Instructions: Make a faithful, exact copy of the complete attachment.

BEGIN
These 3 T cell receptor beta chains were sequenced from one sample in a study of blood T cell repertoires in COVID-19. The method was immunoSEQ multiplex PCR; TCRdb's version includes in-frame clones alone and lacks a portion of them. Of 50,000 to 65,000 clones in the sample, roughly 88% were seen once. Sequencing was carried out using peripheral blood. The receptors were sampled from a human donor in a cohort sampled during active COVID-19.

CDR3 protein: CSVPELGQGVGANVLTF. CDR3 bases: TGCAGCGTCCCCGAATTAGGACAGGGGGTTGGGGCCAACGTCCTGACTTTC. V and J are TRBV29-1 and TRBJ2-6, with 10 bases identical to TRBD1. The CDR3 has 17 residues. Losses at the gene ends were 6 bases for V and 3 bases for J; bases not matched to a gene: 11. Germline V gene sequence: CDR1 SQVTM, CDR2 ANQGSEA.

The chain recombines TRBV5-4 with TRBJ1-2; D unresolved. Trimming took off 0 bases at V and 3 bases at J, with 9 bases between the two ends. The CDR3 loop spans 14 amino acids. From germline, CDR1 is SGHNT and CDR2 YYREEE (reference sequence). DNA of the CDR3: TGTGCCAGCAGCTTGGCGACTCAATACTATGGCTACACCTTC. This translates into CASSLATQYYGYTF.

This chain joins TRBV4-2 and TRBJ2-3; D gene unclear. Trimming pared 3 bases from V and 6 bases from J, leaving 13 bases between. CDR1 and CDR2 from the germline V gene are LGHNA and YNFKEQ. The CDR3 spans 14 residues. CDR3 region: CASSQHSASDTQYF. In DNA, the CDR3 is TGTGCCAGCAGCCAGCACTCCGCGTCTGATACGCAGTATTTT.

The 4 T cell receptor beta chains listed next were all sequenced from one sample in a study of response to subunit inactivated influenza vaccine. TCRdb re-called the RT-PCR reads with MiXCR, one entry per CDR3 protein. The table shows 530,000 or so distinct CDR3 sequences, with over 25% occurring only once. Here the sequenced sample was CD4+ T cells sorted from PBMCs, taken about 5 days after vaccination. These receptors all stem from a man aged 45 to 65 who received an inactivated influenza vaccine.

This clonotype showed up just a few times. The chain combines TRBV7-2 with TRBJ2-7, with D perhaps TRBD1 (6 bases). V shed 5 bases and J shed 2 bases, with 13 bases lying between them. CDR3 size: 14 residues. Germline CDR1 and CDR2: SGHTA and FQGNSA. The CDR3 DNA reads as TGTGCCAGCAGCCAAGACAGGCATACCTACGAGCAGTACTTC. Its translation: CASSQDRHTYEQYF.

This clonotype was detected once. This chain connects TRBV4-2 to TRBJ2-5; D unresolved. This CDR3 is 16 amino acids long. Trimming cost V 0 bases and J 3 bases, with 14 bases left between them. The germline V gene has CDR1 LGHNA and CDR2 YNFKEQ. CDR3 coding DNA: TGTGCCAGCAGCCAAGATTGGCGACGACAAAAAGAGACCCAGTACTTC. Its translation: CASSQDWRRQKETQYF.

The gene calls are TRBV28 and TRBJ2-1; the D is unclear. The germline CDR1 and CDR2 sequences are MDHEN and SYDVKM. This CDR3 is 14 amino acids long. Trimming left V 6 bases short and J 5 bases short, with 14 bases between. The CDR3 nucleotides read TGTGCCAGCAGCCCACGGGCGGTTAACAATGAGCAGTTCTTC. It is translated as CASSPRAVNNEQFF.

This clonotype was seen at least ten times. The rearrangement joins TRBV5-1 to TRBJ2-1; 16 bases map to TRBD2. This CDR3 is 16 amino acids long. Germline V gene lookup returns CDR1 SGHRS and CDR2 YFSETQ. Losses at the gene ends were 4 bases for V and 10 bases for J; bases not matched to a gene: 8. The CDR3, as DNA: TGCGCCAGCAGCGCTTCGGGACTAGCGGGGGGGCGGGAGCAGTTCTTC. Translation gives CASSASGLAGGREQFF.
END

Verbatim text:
These 3 T cell receptor beta chains were sequenced from one sample in a study of blood T cell repertoires in COVID-19. The method was immunoSEQ multiplex PCR; TCRdb's version includes in-frame clones alone and lacks a portion of them. Of 50,000 to 65,000 clones in the sample, roughly 88% were seen once. Sequencing was carried out using peripheral blood. The receptors were sampled from a human donor in a cohort sampled during active COVID-19.

CDR3 protein: CSVPELGQGVGANVLTF. CDR3 bases: TGCAGCGTCCCCGAATTAGGACAGGGGGTTGGGGCCAACGTCCTGACTTTC. V and J are TRBV29-1 and TRBJ2-6, with 10 bases identical to TRBD1. The CDR3 has 17 residues. Losses at the gene ends were 6 bases for V and 3 bases for J; bases not matched to a gene: 11. Germline V gene sequence: CDR1 SQVTM, CDR2 ANQGSEA.

The chain recombines TRBV5-4 with TRBJ1-2; D unresolved. Trimming took off 0 bases at V and 3 bases at J, with 9 bases between the two ends. The CDR3 loop spans 14 amino acids. From germline, CDR1 is SGHNT and CDR2 YYREEE (reference sequence). DNA of the CDR3: TGTGCCAGCAGCTTGGCGACTCAATACTATGGCTACACCTTC. This translates into CASSLATQYYGYTF.

This chain joins TRBV4-2 and TRBJ2-3; D gene unclear. Trimming pared 3 bases from V and 6 bases from J, leaving 13 bases between. CDR1 and CDR2 from the germline V gene are LGHNA and YNFKEQ. The CDR3 spans 14 residues. CDR3 region: CASSQHSASDTQYF. In DNA, the CDR3 is TGTGCCAGCAGCCAGCACTCCGCGTCTGATACGCAGTATTTT.

The 4 T cell receptor beta chains listed next were all sequenced from one sample in a study of response to subunit inactivated influenza vaccine. TCRdb re-called the RT-PCR reads with MiXCR, one entry per CDR3 protein. The table shows 530,000 or so distinct CDR3 sequences, with over 25% occurring only once. Here the sequenced sample was CD4+ T cells sorted from PBMCs, taken about 5 days after vaccination. These receptors all stem from a man aged 45 to 65 who received an inactivated influenza vaccine.

This clonotype showed up just a few times. The chain combines TRBV7-2 with TRBJ2-7, with D perhaps TRBD1 (6 bases). V shed 5 bases and J shed 2 bases, with 13 bases lying between them. CDR3 size: 14 residues. Germline CDR1 and CDR2: SGHTA and FQGNSA. The CDR3 DNA reads as TGTGCCAGCAGCCAAGACAGGCATACCTACGAGCAGTACTTC. Its translation: CASSQDRHTYEQYF.

This clonotype was detected once. This chain connects TRBV4-2 to TRBJ2-5; D unresolved. This CDR3 is 16 amino acids long. Trimming cost V 0 bases and J 3 bases, with 14 bases left between them. The germline V gene has CDR1 LGHNA and CDR2 YNFKEQ. CDR3 coding DNA: TGTGCCAGCAGCCAAGATTGGCGACGACAAAAAGAGACCCAGTACTTC. Its translation: CASSQDWRRQKETQYF.

The gene calls are TRBV28 and TRBJ2-1; the D is unclear. The germline CDR1 and CDR2 sequences are MDHEN and SYDVKM. This CDR3 is 14 amino acids long. Trimming left V 6 bases short and J 5 bases short, with 14 bases between. The CDR3 nucleotides read TGTGCCAGCAGCCCACGGGCGGTTAACAATGAGCAGTTCTTC. It is translated as CASSPRAVNNEQFF.

This clonotype was seen at least ten times. The rearrangement joins TRBV5-1 to TRBJ2-1; 16 bases map to TRBD2. This CDR3 is 16 amino acids long. Germline V gene lookup returns CDR1 SGHRS and CDR2 YFSETQ. Losses at the gene ends were 4 bases for V and 10 bases for J; bases not matched to a gene: 8. The CDR3, as DNA: TGCGCCAGCAGCGCTTCGGGACTAGCGGGGGGGCGGGAGCAGTTCTTC. Translation gives CASSASGLAGGREQFF.